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The mummy of Amenhotep I was opened digitally after 3,000 years

The mummy of the ancient Egyptian pharaoh Amenhotep I was so delicately dressed, adorned with flower rings, and buried with a real face mask that scientists were hesitant to open its remains. About 3,000 years after Amenhotep’s burial, a team of researchers used CT scans to digitally open his body and virtually examine many layers to reveal what he looked like, which, of course, looked like his father.

Researchers have found that the pharaoh, who ruled from about 1525 BC to 1504 BC, was 35 years old at the time of his death and was 169 cm tall. He was also circumcised and had healthy teeth. سحر سلیم“Underneath the twisted ribbons were 30 amulets and a unique gold belt with gold beads,” said one of the study’s authors and a professor of radiology at Cairo University School of Medicine.

The new study was published December 28 in the journal Frontiers in Medicine. به‌گفت‌ی زاهی حساس, The former Minister of Archeology and one of the authors of the new study, The Belt may have a magical meaning, and each of the amulets served to assist the deceased king in his afterlife. “Salim told LiveScience in an email:

Amenhotep mummy has a piece of jewelry called a belt. The ancient Egyptians wore such jewels around their waists. Some of these belts, like this one, have shell amulets next to them.

Mummy of Pharaoh Amenhotep

Amenhotep I mummy face mask

Pharaoh's skull

Pharaoh’s skull showed that his teeth were in good condition at the time of his death

Pharaoh / mummy's skull and skeleton

When researchers examined Pharaoh’s mummy, they saw his skull and skeleton collapsed.

The Royal Mummy of Amenhotep I.

The royal mummy of Amenhotep I, the second pharaoh of the 18th dynasty of Egypt, in April 2006 at the Cairo Museum in Egypt

Amenhotep I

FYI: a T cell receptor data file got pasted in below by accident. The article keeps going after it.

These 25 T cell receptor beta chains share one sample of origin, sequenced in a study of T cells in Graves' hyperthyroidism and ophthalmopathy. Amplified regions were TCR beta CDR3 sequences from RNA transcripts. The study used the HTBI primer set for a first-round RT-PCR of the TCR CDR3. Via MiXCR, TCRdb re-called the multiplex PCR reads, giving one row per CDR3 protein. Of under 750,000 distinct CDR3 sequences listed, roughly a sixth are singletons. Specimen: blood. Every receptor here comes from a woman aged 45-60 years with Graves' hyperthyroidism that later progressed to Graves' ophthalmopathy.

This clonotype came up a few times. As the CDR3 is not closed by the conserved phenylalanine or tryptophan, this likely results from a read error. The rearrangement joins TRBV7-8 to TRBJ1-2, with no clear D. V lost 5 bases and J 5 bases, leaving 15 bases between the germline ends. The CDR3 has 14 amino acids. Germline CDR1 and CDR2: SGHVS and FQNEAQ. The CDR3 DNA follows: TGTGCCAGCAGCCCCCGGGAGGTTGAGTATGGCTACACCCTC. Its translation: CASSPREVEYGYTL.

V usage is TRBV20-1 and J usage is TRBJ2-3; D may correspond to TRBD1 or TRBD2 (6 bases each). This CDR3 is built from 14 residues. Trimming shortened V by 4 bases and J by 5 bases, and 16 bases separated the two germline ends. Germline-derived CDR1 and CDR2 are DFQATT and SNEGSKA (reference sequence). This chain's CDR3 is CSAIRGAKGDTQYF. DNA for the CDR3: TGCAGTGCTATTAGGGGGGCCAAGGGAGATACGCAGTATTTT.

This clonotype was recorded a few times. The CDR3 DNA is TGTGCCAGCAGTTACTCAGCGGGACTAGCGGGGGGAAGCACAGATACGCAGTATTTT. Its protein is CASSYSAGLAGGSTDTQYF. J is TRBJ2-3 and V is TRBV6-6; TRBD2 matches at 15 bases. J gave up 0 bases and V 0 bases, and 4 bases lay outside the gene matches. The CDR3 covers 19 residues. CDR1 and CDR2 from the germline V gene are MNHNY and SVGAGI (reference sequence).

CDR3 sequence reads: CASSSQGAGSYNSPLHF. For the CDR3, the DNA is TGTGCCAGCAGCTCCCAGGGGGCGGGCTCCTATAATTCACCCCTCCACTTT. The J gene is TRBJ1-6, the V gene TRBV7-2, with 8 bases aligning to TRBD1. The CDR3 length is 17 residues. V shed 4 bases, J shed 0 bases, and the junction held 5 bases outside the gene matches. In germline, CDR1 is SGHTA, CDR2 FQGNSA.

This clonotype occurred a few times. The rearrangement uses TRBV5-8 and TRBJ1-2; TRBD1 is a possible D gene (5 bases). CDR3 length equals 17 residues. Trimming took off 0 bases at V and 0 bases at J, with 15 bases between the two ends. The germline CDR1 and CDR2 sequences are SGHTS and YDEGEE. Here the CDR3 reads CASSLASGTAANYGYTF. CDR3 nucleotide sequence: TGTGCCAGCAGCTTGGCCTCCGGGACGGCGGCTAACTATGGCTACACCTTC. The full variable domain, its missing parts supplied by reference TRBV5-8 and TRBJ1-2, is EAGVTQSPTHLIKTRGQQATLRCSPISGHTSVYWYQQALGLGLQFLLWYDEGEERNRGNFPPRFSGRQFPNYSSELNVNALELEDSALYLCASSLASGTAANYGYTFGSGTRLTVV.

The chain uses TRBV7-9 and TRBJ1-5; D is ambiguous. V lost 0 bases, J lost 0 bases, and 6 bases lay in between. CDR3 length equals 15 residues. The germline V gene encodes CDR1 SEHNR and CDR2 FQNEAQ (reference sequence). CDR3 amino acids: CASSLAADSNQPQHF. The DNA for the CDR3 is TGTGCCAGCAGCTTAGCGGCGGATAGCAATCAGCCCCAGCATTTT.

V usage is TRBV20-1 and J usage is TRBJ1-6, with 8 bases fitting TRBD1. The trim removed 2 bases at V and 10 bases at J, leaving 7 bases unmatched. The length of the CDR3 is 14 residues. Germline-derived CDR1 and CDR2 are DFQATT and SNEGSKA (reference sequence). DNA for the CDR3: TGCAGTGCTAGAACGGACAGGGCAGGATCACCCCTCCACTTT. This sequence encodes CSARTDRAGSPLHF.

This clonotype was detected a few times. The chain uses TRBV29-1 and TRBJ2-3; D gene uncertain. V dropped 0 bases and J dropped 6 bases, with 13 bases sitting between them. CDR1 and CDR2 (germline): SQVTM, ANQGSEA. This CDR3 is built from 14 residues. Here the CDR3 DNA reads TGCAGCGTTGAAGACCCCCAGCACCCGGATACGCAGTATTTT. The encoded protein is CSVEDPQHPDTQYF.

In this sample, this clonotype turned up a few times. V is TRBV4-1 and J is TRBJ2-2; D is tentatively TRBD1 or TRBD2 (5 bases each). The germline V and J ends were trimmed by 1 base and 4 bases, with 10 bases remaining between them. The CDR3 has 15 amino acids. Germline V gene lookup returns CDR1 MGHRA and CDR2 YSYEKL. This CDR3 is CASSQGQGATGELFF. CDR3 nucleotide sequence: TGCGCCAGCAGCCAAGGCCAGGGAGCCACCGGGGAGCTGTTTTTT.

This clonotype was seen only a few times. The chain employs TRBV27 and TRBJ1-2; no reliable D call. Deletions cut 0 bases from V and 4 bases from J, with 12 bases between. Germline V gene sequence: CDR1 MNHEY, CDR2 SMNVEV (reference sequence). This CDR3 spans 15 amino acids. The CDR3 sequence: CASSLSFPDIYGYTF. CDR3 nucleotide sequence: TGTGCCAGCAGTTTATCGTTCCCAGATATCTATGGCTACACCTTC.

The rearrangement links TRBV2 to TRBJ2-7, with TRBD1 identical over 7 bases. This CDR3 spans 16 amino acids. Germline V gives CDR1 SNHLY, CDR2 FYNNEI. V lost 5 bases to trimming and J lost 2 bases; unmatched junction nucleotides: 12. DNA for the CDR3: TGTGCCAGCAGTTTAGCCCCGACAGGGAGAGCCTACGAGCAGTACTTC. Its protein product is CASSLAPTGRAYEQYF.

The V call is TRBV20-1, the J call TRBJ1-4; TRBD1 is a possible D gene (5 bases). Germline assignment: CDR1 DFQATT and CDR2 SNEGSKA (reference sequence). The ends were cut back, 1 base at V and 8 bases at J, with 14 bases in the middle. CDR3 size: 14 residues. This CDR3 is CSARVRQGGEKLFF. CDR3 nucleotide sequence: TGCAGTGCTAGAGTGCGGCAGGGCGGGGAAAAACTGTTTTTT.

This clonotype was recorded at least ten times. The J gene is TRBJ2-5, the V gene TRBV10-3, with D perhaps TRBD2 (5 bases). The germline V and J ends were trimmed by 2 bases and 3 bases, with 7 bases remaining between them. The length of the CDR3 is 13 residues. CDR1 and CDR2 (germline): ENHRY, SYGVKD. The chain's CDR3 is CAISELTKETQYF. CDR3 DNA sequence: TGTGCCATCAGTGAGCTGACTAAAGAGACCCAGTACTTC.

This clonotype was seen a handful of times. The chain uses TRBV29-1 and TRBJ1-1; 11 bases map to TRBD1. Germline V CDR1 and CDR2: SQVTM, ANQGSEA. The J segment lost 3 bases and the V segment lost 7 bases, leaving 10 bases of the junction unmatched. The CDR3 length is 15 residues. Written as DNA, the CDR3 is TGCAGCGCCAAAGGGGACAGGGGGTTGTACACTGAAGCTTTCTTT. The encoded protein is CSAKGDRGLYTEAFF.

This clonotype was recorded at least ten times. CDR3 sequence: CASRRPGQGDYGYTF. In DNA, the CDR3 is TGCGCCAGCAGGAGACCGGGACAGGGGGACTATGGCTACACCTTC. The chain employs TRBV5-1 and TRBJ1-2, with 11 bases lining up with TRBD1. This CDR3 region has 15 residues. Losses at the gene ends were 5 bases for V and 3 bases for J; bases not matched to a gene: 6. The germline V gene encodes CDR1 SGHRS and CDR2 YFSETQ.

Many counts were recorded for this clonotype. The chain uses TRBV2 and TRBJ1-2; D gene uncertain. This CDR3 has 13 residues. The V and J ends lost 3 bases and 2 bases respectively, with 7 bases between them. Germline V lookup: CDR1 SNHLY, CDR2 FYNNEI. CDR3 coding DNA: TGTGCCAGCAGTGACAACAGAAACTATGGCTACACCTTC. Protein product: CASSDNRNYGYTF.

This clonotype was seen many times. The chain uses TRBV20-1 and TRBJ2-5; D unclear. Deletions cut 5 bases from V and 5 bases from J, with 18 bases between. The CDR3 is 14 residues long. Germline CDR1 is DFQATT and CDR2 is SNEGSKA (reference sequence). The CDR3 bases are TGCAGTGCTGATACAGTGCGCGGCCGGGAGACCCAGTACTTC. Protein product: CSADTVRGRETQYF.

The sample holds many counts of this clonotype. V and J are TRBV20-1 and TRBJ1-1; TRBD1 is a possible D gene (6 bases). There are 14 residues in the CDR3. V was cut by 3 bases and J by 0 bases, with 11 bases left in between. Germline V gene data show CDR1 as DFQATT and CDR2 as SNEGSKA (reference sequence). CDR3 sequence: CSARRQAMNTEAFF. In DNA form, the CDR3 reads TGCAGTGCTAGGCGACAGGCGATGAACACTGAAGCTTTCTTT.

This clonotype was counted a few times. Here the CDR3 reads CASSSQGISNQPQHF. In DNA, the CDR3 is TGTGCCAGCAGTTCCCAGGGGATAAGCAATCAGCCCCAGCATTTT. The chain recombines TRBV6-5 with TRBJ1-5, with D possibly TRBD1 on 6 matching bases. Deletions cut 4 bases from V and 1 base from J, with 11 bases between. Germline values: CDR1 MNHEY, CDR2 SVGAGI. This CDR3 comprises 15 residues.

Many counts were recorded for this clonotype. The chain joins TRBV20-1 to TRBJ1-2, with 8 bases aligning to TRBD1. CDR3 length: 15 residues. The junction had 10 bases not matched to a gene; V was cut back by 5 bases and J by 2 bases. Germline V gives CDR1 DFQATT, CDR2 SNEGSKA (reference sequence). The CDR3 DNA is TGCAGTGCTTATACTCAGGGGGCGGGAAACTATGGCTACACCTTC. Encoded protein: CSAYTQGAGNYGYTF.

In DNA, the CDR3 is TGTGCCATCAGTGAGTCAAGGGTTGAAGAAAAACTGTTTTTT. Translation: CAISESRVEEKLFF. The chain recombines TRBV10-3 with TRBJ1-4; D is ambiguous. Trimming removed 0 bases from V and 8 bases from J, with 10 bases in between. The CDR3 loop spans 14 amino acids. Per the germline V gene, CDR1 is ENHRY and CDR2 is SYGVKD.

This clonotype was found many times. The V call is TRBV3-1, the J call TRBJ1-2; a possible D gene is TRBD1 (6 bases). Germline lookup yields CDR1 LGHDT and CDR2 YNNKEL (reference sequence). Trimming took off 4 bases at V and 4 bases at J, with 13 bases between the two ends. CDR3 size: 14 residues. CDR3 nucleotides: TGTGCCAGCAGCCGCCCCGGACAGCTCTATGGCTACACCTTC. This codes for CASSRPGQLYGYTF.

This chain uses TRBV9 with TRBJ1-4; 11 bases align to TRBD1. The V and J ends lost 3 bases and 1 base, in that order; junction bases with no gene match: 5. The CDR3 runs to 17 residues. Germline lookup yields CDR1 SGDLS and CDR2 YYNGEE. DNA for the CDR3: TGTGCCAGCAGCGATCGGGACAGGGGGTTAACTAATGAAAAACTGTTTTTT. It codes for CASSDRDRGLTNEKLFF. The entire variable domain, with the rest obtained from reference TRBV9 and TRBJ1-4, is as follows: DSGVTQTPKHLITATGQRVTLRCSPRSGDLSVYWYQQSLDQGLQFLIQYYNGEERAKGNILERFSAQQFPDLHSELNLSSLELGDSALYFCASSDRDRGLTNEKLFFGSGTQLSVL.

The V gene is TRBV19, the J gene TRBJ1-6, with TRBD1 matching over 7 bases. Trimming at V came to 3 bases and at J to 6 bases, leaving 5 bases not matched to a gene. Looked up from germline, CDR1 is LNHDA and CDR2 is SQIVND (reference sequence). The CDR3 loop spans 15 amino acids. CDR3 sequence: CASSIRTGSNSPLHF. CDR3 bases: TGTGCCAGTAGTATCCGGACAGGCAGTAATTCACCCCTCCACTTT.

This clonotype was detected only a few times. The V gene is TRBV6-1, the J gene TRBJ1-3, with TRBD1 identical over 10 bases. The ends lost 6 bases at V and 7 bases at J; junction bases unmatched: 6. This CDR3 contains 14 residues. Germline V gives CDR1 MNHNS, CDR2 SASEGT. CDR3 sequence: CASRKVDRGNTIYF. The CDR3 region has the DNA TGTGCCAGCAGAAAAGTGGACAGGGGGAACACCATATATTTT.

Egypt extended to northern Sudan during the reign of Amenhotep I during the 18th dynasty. This pharaoh started the construction program and built or expanded many temples. No one knows how Amenhotep I died or where he was first buried.

A group of researchers led by Goston Mespro, The French Egyptologist, found the amnesty mummy in 1881, along with several other mummies, in a tomb on the west coast of Thebes (modern day). His mummy was placed in the tomb during the Twenty-first Dynasty (c. 1070 BC to 945 BC) after being looted in ancient times. The thieves had damaged Pharaoh’s body. Salim and Hawas wrote in their article:

CT scans show the extent of damage to the amniotic fluid mummy, which includes fractures and cuts in the neck and a large incision in the anterior abdominal wall and dismemberment of the limbs, including the right arm and leg.

The priests placed the detached limbs of the mummy in place and used resin to protect the various parts of the mummy’s body together and then covered parts of the mummy with new bandages. Salim said:

We have shown that, at least for Amenhotep I, the priests of the twenty-first dynasty carefully repaired the damage caused by the attack of the looters of the tomb, restored to it the former glory of the mummy, and replaced it with its magnificent jewels and spells.

The cause of death of Amenhotep I is unknown; “We did not find any wounds or injuries that indicate the cause of death,” Salim said. Scans show what Pharaoh looked like during his lifetime. Salim said:

Amenhotep I appears to have been similar in appearance to his father, Ahmase I: he had a narrow chin and a small nose, curly hair, and slightly prominent upper teeth.

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Most pharaonic mummies were physically exposed or studied by CT scan; But Amenhotep I was one of the few royal mummies that was not exactly studied. According to Saleem, the fact that the mummy of Amenhotep I was never opened in modern times provided us with a unique opportunity: not only to study how he was mummified and buried, but also to observe how the High Priests of Amun restored and reburied him centuries after his death. کردن.

Live Science also contacted other researchers. Aidan Dadson“It’s very interesting,” said a professor of Egyptology at the University of Bristol in the UK. “But I’m not sure there is a shocking issue.” Dadson pointed out that other royal mummies may have had similar belts, which were later stolen. “The gold belt may not have a straightforward pattern,” he said. “But it should be noted that almost all the other royal mummies were completely looted.”

کارا کونی, A professor of Egyptology at the University of California, Los Angeles, said the priests of the 21st dynasty may have placed the golden belt on Amenhotep I. The high priests of Amun, who practically controlled parts of Egypt during the twenty-first dynasty, considered him as one of their ancestors and may have shown their interest in him by placing a belt on the body of this pharaoh.


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